Writings on Christianity

7 Truths from a Christian Worldview PART 3 (Tsouloufis)

7 Truths from a Christian Worldview PART 3
by Dan Tsouloufis

Having concluded my seven fundamental truth claims, I will now dig much deeper and examine the incoherent and irrational worldview of those who doubt the existence of God or who outright reject the existence of God. First, I will present my thoughts on modern science and “scientism” and the growing secular-progressive worldview. Second, and primarily, I will present a stern critique of the dogmatic worldview of naturalistic evolution.

Some Thoughts on Modern Science and “Scientism” (Including a Critique of the Dogmatic Worldview of Naturalistic Evolution)

(Part 3 of 3)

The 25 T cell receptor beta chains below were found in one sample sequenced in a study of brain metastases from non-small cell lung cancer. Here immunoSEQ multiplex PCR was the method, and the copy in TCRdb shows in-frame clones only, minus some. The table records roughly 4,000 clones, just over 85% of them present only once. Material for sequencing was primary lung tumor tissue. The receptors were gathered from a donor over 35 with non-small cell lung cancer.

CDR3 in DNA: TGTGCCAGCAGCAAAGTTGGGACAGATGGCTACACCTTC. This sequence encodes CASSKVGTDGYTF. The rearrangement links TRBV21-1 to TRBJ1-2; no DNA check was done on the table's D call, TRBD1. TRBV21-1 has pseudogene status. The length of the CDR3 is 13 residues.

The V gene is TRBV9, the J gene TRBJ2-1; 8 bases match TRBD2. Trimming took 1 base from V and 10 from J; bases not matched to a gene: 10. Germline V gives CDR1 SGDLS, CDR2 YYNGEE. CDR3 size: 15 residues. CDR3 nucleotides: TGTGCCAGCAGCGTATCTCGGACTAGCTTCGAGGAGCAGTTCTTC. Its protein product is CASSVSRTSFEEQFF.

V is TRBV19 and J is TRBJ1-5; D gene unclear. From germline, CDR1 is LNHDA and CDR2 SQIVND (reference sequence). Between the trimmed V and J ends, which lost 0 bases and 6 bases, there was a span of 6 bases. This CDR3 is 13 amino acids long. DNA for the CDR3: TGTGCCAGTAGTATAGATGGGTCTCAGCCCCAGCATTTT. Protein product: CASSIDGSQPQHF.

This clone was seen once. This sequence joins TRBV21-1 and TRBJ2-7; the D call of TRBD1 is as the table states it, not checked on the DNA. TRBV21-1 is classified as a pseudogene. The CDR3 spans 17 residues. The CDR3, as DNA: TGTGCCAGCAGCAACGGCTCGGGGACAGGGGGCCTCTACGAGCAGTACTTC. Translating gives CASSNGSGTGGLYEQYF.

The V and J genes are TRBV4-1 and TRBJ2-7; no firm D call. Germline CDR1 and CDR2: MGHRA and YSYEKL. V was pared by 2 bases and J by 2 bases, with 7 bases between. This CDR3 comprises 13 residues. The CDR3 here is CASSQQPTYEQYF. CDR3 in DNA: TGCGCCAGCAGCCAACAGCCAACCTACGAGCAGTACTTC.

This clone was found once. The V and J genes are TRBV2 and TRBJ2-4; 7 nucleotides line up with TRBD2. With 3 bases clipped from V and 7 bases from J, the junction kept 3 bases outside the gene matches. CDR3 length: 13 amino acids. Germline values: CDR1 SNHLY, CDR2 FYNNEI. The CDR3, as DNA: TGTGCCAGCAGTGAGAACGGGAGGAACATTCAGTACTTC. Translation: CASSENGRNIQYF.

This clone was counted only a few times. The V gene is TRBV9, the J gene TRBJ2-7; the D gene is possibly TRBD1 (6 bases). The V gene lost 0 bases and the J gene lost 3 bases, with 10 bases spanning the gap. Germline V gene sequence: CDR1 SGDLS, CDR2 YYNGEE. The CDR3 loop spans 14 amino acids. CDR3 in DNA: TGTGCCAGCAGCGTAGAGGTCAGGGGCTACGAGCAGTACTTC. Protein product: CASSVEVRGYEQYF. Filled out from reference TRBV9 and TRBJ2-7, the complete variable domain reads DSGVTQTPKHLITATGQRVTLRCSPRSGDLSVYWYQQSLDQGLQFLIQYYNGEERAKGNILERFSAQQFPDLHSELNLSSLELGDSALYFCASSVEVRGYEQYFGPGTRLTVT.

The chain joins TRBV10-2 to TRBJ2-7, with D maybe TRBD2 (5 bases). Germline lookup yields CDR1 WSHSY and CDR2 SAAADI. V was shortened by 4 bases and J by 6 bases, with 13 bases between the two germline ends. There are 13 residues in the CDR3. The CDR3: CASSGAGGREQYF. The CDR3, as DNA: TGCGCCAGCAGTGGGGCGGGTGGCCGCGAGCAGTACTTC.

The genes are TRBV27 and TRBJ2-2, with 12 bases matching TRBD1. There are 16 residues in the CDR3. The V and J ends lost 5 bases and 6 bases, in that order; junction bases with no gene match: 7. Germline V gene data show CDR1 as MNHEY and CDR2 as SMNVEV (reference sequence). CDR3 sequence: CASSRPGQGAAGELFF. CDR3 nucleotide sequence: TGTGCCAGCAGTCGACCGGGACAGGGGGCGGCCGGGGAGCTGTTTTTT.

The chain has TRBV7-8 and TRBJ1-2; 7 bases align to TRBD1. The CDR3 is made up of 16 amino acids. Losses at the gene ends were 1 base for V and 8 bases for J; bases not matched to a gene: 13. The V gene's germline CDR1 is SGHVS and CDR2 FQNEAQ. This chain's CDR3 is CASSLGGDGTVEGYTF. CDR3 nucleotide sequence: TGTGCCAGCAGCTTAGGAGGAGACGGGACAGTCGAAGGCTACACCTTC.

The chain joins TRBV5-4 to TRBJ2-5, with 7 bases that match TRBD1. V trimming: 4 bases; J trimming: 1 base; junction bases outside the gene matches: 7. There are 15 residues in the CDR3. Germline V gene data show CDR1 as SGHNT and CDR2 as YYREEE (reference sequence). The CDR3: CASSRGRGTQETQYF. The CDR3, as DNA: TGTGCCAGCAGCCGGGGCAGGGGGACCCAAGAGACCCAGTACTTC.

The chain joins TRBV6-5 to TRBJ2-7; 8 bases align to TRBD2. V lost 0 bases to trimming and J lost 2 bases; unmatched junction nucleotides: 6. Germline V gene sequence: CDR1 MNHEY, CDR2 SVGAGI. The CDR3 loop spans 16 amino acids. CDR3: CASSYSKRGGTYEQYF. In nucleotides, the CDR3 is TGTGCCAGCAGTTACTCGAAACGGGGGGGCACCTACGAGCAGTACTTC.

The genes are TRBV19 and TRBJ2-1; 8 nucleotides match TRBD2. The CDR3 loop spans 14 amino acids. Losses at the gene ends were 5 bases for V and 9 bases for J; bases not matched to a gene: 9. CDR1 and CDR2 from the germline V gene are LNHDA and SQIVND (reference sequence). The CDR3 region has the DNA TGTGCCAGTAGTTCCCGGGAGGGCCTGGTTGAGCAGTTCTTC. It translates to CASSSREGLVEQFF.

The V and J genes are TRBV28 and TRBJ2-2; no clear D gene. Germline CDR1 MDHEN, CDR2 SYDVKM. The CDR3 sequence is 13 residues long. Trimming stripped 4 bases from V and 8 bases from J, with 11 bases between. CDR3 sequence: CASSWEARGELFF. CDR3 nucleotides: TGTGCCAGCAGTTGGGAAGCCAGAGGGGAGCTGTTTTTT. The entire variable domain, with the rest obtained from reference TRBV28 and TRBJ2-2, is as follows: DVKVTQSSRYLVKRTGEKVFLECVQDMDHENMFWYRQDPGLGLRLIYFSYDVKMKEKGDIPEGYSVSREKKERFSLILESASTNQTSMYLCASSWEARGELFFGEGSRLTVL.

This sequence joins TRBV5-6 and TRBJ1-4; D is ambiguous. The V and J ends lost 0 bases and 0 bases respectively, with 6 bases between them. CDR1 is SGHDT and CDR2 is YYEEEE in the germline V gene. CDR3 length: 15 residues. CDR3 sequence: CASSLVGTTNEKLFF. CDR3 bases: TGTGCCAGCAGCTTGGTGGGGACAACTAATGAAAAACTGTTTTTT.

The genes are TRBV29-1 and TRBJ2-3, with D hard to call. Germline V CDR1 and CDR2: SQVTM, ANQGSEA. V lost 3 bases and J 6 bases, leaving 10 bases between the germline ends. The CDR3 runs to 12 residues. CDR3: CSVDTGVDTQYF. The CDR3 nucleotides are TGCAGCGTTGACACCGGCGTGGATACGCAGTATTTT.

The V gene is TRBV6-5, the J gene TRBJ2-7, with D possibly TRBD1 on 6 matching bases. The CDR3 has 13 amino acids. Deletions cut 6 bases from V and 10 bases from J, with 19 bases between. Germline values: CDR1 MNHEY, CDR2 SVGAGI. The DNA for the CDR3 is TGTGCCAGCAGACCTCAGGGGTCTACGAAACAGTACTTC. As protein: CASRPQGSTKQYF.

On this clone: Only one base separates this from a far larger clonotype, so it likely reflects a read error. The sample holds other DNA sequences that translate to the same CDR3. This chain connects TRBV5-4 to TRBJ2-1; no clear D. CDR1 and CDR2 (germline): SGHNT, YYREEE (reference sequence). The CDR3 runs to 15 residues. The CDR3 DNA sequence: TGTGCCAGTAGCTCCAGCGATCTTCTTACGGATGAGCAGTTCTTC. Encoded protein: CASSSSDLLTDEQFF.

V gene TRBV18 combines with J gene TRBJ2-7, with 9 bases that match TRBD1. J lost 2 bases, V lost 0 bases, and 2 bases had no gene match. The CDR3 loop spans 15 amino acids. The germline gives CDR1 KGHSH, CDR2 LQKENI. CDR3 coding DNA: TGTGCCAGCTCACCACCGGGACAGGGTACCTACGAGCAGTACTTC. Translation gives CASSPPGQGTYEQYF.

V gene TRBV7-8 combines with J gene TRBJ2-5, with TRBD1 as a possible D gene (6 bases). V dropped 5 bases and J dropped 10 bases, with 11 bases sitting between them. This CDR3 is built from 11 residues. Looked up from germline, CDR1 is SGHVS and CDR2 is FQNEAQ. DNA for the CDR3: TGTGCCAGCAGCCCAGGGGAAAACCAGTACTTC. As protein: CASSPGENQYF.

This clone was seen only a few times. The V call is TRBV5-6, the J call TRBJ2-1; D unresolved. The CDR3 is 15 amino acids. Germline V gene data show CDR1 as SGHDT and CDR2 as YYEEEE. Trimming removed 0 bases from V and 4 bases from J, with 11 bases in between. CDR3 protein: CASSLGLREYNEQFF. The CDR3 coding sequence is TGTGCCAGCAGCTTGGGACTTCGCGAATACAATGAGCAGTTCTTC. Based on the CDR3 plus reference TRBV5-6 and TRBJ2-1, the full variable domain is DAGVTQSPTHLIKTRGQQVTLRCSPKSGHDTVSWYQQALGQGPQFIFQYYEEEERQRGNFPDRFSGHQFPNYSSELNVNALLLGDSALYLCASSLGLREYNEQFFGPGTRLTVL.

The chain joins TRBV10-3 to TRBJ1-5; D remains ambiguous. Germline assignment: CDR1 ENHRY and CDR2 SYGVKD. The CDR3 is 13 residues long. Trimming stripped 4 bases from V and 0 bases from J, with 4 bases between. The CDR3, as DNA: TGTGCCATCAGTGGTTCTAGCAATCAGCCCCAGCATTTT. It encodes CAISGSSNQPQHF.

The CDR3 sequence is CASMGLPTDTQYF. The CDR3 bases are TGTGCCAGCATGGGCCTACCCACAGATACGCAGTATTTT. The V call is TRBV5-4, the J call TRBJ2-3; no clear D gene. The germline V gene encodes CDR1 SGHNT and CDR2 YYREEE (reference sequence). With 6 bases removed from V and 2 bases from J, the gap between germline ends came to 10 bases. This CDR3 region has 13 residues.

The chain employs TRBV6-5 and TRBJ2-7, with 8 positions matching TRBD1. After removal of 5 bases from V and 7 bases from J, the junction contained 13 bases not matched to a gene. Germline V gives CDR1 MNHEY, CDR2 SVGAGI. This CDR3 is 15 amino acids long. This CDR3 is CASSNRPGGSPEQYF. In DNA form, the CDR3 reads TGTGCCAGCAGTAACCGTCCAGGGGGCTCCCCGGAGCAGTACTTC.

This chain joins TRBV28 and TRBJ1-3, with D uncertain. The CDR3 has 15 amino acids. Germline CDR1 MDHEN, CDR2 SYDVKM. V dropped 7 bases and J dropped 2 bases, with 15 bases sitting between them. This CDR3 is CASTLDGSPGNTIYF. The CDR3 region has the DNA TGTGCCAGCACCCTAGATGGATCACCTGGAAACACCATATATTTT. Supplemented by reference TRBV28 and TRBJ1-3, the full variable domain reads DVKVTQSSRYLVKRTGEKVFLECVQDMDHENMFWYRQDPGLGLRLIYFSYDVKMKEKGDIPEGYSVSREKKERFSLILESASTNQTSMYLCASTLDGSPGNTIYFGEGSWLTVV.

Undoubtedly, we’re living in a technologically advanced age, an age of unprecedented scientific breakthrough and discovery. Yet, we’re living in an age of scientific hubris and unrestrained confidence that science can solve all our problems and that science is the ultimate hope of mankind. Moreover, we’re seeing a tendency by many prominent physicists to elevate science beyond its traditional categories into the realm of metaphysics, in order to create a          so-called “theory of everything.” Let us be clear: science, and the scientific method, have little to say about metaphysical reality; and any such “theory of everything” is at heart primarily a philosophical theory, not a scientific one. Thus, this is not science, it is “scientism.” It is simply not in the realm of the physical sciences to explain everything, let alone things beyond the material world. It is both troubling and disheartening to observe the lengths man will go to explain away God and postulate speculative theories about how the universe (and everything in it) got here, and then draw further conclusions about what lies ahead. And all this in the name of “science.” It is long past time that an overawed public reject this foolishness and see through the façade of speculative, metaphysical philosophy masquerading as science.